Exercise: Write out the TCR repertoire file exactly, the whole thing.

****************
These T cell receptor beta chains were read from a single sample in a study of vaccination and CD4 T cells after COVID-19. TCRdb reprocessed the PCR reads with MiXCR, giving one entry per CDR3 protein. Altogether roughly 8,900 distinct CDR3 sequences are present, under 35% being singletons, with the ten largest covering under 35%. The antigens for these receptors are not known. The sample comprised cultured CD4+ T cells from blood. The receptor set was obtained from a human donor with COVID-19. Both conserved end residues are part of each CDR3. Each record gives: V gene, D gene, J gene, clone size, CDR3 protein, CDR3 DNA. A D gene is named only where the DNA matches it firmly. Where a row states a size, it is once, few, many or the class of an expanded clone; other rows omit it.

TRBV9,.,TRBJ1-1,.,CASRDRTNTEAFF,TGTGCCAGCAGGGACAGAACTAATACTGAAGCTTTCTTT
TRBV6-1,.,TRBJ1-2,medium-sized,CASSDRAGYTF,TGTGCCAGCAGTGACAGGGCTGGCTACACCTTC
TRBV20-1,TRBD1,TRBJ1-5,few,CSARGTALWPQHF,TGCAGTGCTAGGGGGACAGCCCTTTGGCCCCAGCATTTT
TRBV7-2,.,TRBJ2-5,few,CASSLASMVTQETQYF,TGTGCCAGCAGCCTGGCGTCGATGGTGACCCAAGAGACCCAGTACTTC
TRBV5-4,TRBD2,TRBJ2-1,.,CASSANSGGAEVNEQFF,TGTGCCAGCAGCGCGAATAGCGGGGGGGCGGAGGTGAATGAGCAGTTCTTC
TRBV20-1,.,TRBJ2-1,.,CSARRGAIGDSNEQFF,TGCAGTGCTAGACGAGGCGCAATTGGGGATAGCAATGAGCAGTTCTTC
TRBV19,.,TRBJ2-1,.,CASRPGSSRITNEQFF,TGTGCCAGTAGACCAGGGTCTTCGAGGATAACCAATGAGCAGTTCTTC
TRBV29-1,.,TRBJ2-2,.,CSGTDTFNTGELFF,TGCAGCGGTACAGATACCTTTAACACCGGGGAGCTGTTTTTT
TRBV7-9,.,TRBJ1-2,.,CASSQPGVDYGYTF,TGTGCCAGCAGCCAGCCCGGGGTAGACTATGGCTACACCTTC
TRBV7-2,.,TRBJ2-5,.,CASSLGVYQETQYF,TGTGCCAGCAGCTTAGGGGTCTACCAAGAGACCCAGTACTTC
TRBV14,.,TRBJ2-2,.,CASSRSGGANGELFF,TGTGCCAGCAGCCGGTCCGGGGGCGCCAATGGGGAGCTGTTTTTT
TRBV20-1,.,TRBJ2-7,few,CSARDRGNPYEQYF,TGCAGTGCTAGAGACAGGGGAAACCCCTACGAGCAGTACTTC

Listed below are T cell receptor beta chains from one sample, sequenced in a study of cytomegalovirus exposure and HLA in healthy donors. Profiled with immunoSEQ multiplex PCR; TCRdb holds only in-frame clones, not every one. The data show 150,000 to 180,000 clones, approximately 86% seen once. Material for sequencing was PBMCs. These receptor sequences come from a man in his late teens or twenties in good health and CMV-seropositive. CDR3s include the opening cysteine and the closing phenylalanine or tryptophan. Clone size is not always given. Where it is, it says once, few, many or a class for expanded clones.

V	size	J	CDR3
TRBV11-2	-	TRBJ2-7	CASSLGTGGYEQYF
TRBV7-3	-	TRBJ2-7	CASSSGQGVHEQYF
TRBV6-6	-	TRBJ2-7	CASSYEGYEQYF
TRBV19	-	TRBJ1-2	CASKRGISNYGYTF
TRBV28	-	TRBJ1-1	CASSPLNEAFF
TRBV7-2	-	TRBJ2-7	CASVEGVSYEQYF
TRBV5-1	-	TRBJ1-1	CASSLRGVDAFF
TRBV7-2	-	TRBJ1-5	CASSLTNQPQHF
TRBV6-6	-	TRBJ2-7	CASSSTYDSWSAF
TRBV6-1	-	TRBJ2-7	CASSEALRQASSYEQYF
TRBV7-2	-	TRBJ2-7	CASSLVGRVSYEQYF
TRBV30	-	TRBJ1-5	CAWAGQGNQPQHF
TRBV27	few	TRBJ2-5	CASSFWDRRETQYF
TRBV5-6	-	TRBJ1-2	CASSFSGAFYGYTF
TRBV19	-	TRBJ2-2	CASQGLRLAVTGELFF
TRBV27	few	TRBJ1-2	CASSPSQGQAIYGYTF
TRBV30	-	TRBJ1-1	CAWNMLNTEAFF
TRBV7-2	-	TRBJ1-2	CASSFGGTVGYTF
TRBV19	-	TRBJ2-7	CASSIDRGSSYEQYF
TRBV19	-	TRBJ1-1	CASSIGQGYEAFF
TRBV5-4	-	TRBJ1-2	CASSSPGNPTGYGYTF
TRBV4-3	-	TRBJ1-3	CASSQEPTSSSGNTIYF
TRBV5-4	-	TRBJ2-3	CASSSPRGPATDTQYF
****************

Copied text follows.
These T cell receptor beta chains were read from a single sample in a study of vaccination and CD4 T cells after COVID-19. TCRdb reprocessed the PCR reads with MiXCR, giving one entry per CDR3 protein. Altogether roughly 8,900 distinct CDR3 sequences are present, under 35% being singletons, with the ten largest covering under 35%. The antigens for these receptors are not known. The sample comprised cultured CD4+ T cells from blood. The receptor set was obtained from a human donor with COVID-19. Both conserved end residues are part of each CDR3. Each record gives: V gene, D gene, J gene, clone size, CDR3 protein, CDR3 DNA. A D gene is named only where the DNA matches it firmly. Where a row states a size, it is once, few, many or the class of an expanded clone; other rows omit it.

TRBV9,.,TRBJ1-1,.,CASRDRTNTEAFF,TGTGCCAGCAGGGACAGAACTAATACTGAAGCTTTCTTT
TRBV6-1,.,TRBJ1-2,medium-sized,CASSDRAGYTF,TGTGCCAGCAGTGACAGGGCTGGCTACACCTTC
TRBV20-1,TRBD1,TRBJ1-5,few,CSARGTALWPQHF,TGCAGTGCTAGGGGGACAGCCCTTTGGCCCCAGCATTTT
TRBV7-2,.,TRBJ2-5,few,CASSLASMVTQETQYF,TGTGCCAGCAGCCTGGCGTCGATGGTGACCCAAGAGACCCAGTACTTC
TRBV5-4,TRBD2,TRBJ2-1,.,CASSANSGGAEVNEQFF,TGTGCCAGCAGCGCGAATAGCGGGGGGGCGGAGGTGAATGAGCAGTTCTTC
TRBV20-1,.,TRBJ2-1,.,CSARRGAIGDSNEQFF,TGCAGTGCTAGACGAGGCGCAATTGGGGATAGCAATGAGCAGTTCTTC
TRBV19,.,TRBJ2-1,.,CASRPGSSRITNEQFF,TGTGCCAGTAGACCAGGGTCTTCGAGGATAACCAATGAGCAGTTCTTC
TRBV29-1,.,TRBJ2-2,.,CSGTDTFNTGELFF,TGCAGCGGTACAGATACCTTTAACACCGGGGAGCTGTTTTTT
TRBV7-9,.,TRBJ1-2,.,CASSQPGVDYGYTF,TGTGCCAGCAGCCAGCCCGGGGTAGACTATGGCTACACCTTC
TRBV7-2,.,TRBJ2-5,.,CASSLGVYQETQYF,TGTGCCAGCAGCTTAGGGGTCTACCAAGAGACCCAGTACTTC
TRBV14,.,TRBJ2-2,.,CASSRSGGANGELFF,TGTGCCAGCAGCCGGTCCGGGGGCGCCAATGGGGAGCTGTTTTTT
TRBV20-1,.,TRBJ2-7,few,CSARDRGNPYEQYF,TGCAGTGCTAGAGACAGGGGAAACCCCTACGAGCAGTACTTC

Listed below are T cell receptor beta chains from one sample, sequenced in a study of cytomegalovirus exposure and HLA in healthy donors. Profiled with immunoSEQ multiplex PCR; TCRdb holds only in-frame clones, not every one. The data show 150,000 to 180,000 clones, approximately 86% seen once. Material for sequencing was PBMCs. These receptor sequences come from a man in his late teens or twenties in good health and CMV-seropositive. CDR3s include the opening cysteine and the closing phenylalanine or tryptophan. Clone size is not always given. Where it is, it says once, few, many or a class for expanded clones.

V	size	J	CDR3
TRBV11-2	-	TRBJ2-7	CASSLGTGGYEQYF
TRBV7-3	-	TRBJ2-7	CASSSGQGVHEQYF
TRBV6-6	-	TRBJ2-7	CASSYEGYEQYF
TRBV19	-	TRBJ1-2	CASKRGISNYGYTF
TRBV28	-	TRBJ1-1	CASSPLNEAFF
TRBV7-2	-	TRBJ2-7	CASVEGVSYEQYF
TRBV5-1	-	TRBJ1-1	CASSLRGVDAFF
TRBV7-2	-	TRBJ1-5	CASSLTNQPQHF
TRBV6-6	-	TRBJ2-7	CASSSTYDSWSAF
TRBV6-1	-	TRBJ2-7	CASSEALRQASSYEQYF
TRBV7-2	-	TRBJ2-7	CASSLVGRVSYEQYF
TRBV30	-	TRBJ1-5	CAWAGQGNQPQHF
TRBV27	few	TRBJ2-5	CASSFWDRRETQYF
TRBV5-6	-	TRBJ1-2	CASSFSGAFYGYTF
TRBV19	-	TRBJ2-2	CASQGLRLAVTGELFF
TRBV27	few	TRBJ1-2	CASSPSQGQAIYGYTF
TRBV30	-	TRBJ1-1	CAWNMLNTEAFF
TRBV7-2	-	TRBJ1-2	CASSFGGTVGYTF
TRBV19	-	TRBJ2-7	CASSIDRGSSYEQYF
TRBV19	-	TRBJ1-1	CASSIGQGYEAFF
TRBV5-4	-	TRBJ1-2	CASSSPGNPTGYGYTF
TRBV4-3	-	TRBJ1-3	CASSQEPTSSSGNTIYF
TRBV5-4	-	TRBJ2-3	CASSSPRGPATDTQYF